Make room for more ap­ple cider vine­gar in your diet

Vine­gar is an an­cient elixir that has been a well­ness sta­ple since the days of Hip­pocrates and con­tin­ues to be used as a mod­ern-day rem­edy.

Canadian Living - - CONTENTS - TEXT GRACE TOBY RECIPE JEN­NIFER DANTER & THE TEST KITCHEN

Ap­ple cider vine­gar is made from fer­mented ap­ples. Choose the raw, un­fil­tered kind, in which you’ll find the “mother,” strands of ben­e­fi­cial pro­teins, en­zymes and gut-friendly bac­te­ria that give the liq­uid a cloudy ap­pear­ance. THE BEN­E­FITS Rachel Bies, a Toronto-based holis­tic nu­tri­tion­ist, shares some of cider vine­gar’s nu­tri­tional high­lights. Cider vine­gar’s pre­bi­otic com­pounds add friendly flora (good bac­te­ria) to your gut, fa­cil­i­tat­ing di­ges­tion and aid­ing vi­ta­min and min­eral ab­sorp­tion. It con­tains potas­sium (an elec­trolyte that helps keep sodium lev­els in check) and mag­ne­sium, which helps boost en­ergy lev­els and calm nerves. Cider vine­gar ranks low on the ph scale, and once con­sumed, it has an al­ka­line ef­fect that acts as a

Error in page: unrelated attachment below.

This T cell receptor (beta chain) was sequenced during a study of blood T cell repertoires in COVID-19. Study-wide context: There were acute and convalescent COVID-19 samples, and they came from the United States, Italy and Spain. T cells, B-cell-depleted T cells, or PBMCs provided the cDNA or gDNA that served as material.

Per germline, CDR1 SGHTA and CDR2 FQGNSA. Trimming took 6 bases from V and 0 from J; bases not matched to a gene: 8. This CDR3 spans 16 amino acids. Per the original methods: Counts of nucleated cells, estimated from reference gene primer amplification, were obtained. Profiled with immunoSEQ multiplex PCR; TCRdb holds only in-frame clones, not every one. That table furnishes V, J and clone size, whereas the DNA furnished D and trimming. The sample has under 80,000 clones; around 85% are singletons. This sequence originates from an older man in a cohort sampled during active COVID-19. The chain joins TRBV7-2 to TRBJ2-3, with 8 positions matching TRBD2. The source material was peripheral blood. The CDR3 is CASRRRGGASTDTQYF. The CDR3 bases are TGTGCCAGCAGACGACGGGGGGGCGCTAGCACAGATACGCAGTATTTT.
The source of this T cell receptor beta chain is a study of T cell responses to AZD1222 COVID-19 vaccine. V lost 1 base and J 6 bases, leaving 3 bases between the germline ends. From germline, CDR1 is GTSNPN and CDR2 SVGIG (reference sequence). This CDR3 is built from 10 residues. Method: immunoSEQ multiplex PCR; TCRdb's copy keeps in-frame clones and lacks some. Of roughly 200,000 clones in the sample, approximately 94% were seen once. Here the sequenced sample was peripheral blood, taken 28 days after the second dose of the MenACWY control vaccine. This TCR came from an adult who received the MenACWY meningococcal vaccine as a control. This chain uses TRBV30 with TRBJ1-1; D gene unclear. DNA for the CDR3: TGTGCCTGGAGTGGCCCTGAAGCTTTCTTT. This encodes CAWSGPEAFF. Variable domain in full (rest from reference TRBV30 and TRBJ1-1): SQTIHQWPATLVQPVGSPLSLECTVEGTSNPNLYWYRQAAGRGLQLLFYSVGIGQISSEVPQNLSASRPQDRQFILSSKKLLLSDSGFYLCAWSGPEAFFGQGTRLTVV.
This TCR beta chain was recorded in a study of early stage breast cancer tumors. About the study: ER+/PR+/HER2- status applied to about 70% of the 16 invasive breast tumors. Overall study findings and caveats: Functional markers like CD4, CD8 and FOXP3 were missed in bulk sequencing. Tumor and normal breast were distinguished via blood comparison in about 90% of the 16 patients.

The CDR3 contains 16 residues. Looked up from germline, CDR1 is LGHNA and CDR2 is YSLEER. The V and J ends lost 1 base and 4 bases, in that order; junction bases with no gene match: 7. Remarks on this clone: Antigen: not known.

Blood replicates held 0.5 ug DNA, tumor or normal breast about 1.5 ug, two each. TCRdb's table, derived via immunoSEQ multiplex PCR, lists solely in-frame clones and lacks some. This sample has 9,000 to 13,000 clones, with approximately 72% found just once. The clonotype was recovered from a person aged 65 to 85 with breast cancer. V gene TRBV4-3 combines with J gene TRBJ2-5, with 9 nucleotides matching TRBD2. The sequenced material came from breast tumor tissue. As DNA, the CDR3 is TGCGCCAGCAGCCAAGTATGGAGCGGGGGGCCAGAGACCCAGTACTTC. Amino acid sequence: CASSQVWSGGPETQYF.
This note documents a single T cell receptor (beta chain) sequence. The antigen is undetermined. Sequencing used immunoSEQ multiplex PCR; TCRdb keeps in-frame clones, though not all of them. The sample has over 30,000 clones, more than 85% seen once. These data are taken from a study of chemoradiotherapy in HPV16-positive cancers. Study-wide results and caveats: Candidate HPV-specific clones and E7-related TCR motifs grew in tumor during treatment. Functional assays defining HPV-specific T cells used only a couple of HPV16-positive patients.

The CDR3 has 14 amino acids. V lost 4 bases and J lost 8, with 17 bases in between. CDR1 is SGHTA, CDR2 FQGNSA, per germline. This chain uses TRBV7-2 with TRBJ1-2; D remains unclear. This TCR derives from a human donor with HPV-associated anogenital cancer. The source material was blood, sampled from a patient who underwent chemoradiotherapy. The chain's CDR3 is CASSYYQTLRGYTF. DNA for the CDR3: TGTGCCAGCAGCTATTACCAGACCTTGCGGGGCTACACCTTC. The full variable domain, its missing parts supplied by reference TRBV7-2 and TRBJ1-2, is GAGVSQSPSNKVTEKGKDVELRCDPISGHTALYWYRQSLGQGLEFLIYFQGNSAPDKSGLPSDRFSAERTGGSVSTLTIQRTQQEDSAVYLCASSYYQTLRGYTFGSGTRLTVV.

bal­anc­ing agent. Aim for a healthy ph by eat­ing more al­ka­line foods (veg­eta­bles and grains) than acidic ones (meat and cheese).

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